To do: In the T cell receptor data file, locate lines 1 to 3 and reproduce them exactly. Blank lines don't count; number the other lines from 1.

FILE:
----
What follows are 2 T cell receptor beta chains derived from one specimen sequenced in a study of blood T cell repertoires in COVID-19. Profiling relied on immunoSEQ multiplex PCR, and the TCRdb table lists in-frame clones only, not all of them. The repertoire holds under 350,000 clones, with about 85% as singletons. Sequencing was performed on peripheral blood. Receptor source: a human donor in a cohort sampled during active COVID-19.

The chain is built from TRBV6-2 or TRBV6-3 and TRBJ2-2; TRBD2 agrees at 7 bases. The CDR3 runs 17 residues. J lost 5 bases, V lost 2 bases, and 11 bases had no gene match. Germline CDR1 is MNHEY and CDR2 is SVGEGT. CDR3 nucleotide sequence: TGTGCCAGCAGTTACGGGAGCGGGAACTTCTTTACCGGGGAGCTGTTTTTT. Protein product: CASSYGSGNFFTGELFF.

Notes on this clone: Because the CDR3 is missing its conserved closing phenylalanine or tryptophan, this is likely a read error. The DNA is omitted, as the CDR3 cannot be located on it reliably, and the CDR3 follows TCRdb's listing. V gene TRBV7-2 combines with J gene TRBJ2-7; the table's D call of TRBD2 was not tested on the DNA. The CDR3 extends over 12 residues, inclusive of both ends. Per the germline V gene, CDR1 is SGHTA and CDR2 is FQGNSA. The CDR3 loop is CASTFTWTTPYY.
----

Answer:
What follows are 2 T cell receptor beta chains derived from one specimen sequenced in a study of blood T cell repertoires in COVID-19. Profiling relied on immunoSEQ multiplex PCR, and the TCRdb table lists in-frame clones only, not all of them. The repertoire holds under 350,000 clones, with about 85% as singletons. Sequencing was performed on peripheral blood. Receptor source: a human donor in a cohort sampled during active COVID-19.

The chain is built from TRBV6-2 or TRBV6-3 and TRBJ2-2; TRBD2 agrees at 7 bases. The CDR3 runs 17 residues. J lost 5 bases, V lost 2 bases, and 11 bases had no gene match. Germline CDR1 is MNHEY and CDR2 is SVGEGT. CDR3 nucleotide sequence: TGTGCCAGCAGTTACGGGAGCGGGAACTTCTTTACCGGGGAGCTGTTTTTT. Protein product: CASSYGSGNFFTGELFF.

Notes on this clone: Because the CDR3 is missing its conserved closing phenylalanine or tryptophan, this is likely a read error. The DNA is omitted, as the CDR3 cannot be located on it reliably, and the CDR3 follows TCRdb's listing. V gene TRBV7-2 combines with J gene TRBJ2-7; the table's D call of TRBD2 was not tested on the DNA. The CDR3 extends over 12 residues, inclusive of both ends. Per the germline V gene, CDR1 is SGHTA and CDR2 is FQGNSA. The CDR3 loop is CASTFTWTTPYY.